We wire our Peco switch levers so that when the levers are all down every turnout is lined for the main line. Black indicates a crossover pair of turnouts actuated by one switch: down for both set to main, up for both set to crossover. Red is a mainline turnout to a siding. Yellow is for yard turnouts. White marks a turnout used to line the main line turnouts on the connecting track between our two continuous running loops. Down means the mainline is clear from one loop to the other and up is required to keep a train running on the continuous loop.

Atlas rely in left or right to indicate turnout lining, which is logical. You match the switch direction to the lining direction. 

We have both types of switch and one of each brand of CDU, from Tortoise (Circuitron) and Peco. I prefer the Peco CDU. Looks less radio shack home project and is slightly easier to wire.

Alyth Yard

Canada

  • Member since
    February 2002
  • From: Reading, PA
  • 29,779 posts
Posted by rrinker on Thursday, January 21, 2021 9:58 AM

 Wish I had pictures of my Radio SHack home built CDU - no PCB, no perfboard, just soldred the compoents to the transistor which was mounted in a heat sink. Connection wire on one side was literally soldered to the capacitor lead. 

 Hey, I was like 10...

 As far as hooking one up, they should all be the same - 2 wires to the power source, 2 wires to the control boxes.

 Old Atlas N scale turnouts didn;t originally use those blue buttons - they had a lever frame type of control, each one had pins and sockets on the sides so they could be ganged together. Flip the lever up or down, than ehtm a momentary additional press in that direction closed the contacts. If anything, those stuck closed more than the square blue buttons! Had 2 turnouts on our HO layout, I think they were AHM ones, not sure why we deviated from almost everything else being Atlas, or old Tyco (those too had an interesting control box - 2 buttons plus a cutaway window with an embossed piece of plastic that moves back and forth showing a little pictograph of the turnout lined straight ot for the diverging route. One button made it go one way, the other button made it go the other. If I remember correctly, the plastic insert was changeable for right and left hand turnouts). The AHM ones had a white lever frame, larger than the Atlas N scale ones, with I think a red handle. Functioned the same way.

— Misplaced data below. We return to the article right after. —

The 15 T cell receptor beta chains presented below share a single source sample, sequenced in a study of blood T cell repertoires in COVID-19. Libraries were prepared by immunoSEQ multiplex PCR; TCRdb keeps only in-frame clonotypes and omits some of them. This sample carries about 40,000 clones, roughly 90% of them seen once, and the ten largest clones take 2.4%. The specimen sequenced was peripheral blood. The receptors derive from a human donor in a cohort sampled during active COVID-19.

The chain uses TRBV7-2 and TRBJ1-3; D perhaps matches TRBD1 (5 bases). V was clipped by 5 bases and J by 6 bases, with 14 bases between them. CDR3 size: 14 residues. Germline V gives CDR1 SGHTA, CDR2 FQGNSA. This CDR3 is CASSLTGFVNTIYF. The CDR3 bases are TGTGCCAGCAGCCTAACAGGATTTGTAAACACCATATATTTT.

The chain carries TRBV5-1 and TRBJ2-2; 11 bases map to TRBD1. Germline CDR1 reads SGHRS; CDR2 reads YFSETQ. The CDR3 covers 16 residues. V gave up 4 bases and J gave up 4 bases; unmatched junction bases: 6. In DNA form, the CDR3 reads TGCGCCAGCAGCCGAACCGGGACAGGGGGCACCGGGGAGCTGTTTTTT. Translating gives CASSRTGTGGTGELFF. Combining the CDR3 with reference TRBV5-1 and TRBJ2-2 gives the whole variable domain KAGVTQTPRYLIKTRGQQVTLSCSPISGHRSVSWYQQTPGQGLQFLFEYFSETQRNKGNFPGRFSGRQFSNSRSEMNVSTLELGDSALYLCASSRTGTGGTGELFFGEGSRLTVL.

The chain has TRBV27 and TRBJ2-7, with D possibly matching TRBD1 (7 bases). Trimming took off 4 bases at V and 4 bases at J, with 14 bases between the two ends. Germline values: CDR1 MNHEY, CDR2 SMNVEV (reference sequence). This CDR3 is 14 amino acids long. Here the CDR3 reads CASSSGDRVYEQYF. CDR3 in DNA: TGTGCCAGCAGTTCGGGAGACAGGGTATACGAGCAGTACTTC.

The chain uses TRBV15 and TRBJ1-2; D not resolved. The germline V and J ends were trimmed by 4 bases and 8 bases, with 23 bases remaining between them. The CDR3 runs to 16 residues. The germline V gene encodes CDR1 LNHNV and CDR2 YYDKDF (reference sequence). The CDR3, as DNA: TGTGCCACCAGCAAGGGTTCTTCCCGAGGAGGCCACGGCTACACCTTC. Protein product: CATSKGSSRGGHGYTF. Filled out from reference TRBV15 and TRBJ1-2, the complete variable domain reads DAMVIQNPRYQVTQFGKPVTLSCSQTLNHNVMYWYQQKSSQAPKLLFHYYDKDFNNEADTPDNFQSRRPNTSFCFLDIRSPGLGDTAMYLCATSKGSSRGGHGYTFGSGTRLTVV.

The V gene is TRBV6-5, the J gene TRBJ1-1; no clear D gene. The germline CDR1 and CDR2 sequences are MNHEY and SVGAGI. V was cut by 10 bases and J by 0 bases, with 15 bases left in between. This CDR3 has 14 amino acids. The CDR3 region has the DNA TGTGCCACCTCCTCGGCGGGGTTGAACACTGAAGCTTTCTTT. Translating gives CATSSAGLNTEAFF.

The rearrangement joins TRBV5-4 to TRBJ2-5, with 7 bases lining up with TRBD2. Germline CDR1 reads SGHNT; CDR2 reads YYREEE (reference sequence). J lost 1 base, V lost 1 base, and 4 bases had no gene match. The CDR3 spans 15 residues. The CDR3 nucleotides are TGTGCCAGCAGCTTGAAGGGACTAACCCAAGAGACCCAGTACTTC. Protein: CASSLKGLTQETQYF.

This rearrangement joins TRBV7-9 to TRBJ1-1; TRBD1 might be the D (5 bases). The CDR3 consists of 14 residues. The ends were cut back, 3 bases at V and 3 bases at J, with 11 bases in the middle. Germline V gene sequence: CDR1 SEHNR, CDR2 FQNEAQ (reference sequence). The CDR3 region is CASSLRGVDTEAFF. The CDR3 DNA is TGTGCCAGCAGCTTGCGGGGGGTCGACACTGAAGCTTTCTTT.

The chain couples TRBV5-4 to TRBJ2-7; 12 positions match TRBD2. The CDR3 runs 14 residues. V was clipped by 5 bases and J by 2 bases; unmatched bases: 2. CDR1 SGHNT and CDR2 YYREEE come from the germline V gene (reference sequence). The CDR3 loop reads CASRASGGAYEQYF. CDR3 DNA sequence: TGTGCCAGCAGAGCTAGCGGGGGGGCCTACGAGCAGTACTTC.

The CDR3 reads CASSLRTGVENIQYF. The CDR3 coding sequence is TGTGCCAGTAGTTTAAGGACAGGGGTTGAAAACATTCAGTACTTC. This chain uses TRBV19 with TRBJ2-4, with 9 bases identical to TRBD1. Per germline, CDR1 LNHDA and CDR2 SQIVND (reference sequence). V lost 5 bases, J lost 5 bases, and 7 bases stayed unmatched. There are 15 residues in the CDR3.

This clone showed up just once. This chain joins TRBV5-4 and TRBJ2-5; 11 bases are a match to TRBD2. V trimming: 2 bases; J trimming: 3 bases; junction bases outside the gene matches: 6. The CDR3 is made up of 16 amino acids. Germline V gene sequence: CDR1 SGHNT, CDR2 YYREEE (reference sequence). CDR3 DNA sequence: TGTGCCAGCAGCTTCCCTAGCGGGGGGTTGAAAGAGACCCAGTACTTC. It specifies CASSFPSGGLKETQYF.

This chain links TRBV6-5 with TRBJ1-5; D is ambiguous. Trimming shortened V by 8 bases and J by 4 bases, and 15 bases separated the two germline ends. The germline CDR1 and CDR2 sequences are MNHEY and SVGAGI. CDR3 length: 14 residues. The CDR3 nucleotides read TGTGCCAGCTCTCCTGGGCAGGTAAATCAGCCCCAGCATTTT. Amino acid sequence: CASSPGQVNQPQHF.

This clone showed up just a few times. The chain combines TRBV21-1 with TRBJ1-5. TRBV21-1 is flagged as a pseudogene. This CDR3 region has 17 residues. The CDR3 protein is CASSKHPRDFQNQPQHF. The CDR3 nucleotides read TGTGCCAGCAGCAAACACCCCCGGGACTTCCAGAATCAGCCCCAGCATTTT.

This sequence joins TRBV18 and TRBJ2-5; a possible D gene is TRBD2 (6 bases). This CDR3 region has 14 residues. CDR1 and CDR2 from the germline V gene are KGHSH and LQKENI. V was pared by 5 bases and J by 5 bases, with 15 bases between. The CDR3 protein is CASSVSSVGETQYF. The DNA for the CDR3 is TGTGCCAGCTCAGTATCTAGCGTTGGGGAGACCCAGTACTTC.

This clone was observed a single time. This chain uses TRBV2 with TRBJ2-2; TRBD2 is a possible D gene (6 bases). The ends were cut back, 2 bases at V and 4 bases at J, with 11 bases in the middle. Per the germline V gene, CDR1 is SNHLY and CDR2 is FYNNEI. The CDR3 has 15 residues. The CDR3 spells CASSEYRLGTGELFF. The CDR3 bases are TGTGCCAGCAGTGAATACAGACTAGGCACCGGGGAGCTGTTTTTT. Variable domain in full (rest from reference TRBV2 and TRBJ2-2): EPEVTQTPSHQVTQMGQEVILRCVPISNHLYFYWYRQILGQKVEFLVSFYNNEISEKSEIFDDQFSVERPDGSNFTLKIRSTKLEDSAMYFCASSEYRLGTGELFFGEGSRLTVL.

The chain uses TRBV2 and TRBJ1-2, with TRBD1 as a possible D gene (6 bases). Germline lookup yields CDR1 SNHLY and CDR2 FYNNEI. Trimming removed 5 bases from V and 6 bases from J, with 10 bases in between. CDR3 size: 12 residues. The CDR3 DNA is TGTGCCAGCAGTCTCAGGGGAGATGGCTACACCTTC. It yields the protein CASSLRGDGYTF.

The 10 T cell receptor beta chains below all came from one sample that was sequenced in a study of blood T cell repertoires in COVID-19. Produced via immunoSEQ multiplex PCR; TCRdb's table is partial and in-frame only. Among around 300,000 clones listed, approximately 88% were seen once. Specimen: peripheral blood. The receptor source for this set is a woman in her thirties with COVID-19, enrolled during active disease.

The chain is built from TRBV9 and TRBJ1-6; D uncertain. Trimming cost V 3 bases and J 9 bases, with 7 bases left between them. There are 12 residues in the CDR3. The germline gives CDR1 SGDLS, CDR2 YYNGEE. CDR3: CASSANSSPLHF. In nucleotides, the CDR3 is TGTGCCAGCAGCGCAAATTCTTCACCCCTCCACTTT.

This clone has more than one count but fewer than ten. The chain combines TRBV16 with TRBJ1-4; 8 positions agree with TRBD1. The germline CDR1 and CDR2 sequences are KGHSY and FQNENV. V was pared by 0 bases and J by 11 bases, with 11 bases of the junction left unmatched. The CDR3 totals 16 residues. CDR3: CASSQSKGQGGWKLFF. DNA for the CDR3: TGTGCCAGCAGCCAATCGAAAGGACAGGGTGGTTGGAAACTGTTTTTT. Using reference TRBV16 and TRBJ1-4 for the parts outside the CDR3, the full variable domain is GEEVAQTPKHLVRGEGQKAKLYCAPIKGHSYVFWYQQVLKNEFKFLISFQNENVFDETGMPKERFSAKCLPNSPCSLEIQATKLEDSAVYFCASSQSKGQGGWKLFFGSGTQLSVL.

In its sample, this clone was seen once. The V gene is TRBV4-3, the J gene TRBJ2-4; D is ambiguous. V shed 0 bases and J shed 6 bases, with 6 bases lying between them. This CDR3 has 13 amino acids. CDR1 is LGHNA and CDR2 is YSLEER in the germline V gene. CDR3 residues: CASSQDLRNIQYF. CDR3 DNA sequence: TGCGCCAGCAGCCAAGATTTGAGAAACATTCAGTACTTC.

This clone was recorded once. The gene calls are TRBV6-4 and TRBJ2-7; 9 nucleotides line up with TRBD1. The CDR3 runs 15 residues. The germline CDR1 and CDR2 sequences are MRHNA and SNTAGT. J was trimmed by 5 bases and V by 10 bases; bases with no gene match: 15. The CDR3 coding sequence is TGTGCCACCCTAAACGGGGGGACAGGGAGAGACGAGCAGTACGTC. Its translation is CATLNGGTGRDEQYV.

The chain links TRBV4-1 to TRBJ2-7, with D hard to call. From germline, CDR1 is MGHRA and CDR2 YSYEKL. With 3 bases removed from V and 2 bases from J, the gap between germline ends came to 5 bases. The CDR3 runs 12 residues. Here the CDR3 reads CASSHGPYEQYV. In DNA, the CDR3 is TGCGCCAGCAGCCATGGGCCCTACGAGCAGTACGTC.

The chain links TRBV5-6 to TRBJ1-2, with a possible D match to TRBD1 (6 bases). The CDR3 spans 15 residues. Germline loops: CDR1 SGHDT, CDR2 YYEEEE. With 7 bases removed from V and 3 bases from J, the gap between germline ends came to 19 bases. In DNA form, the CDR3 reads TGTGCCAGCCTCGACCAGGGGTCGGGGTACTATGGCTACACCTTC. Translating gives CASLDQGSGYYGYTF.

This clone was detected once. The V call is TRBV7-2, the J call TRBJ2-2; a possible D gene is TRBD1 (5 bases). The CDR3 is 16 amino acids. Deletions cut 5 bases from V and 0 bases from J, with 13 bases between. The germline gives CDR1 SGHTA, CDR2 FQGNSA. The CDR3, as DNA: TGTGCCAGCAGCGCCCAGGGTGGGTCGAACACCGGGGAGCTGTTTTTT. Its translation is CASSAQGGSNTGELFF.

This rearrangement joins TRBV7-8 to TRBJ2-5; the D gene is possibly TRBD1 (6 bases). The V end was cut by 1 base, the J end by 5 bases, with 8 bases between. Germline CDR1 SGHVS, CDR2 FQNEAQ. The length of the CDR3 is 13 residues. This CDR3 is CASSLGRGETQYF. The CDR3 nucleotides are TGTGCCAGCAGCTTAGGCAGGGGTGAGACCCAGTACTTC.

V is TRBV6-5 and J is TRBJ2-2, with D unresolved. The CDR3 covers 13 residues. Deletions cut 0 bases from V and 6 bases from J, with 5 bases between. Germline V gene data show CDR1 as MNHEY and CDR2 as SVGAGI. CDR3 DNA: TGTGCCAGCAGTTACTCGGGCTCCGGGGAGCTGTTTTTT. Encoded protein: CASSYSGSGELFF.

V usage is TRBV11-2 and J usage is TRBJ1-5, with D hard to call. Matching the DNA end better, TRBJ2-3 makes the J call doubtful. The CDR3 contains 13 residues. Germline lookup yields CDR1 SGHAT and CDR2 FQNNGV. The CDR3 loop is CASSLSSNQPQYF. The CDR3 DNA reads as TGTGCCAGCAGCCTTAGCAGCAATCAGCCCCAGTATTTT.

Those original N scale turnouts we had - might have been Minitrix instead of Atlas, the switch machines connected via plugs to the back of the levers, not screw terminals. Would match with the rest of the set since it was an Aurora Postage Stamp set which was made by Trix. We added track and two turnouts so it was more interesting than just a simple oval. Being only about 5 at the time, I burned out too many turnouts, so we put the N scale portion of the layout aside for a few years and made the HO bigger. When I was 8, we got a few more locos and cars and built a small N scale layout I was allowed to keep up all year.

                                              --Randy

 


Modeling the Reading Railroad in the 1950's

 

Visit my web site at www.readingeastpenn.com for construction updates, DCC Info, and more.

Subscriber & Member Login

Login, or register today to interact in our online community, comment on articles, receive our newsletter, manage your account online and more!

Users Online

Search the Community

ADVERTISEMENT
ADVERTISEMENT
ADVERTISEMENT
Model Railroader Newsletter See all
Sign up for our FREE e-newsletter and get model railroad news in your inbox!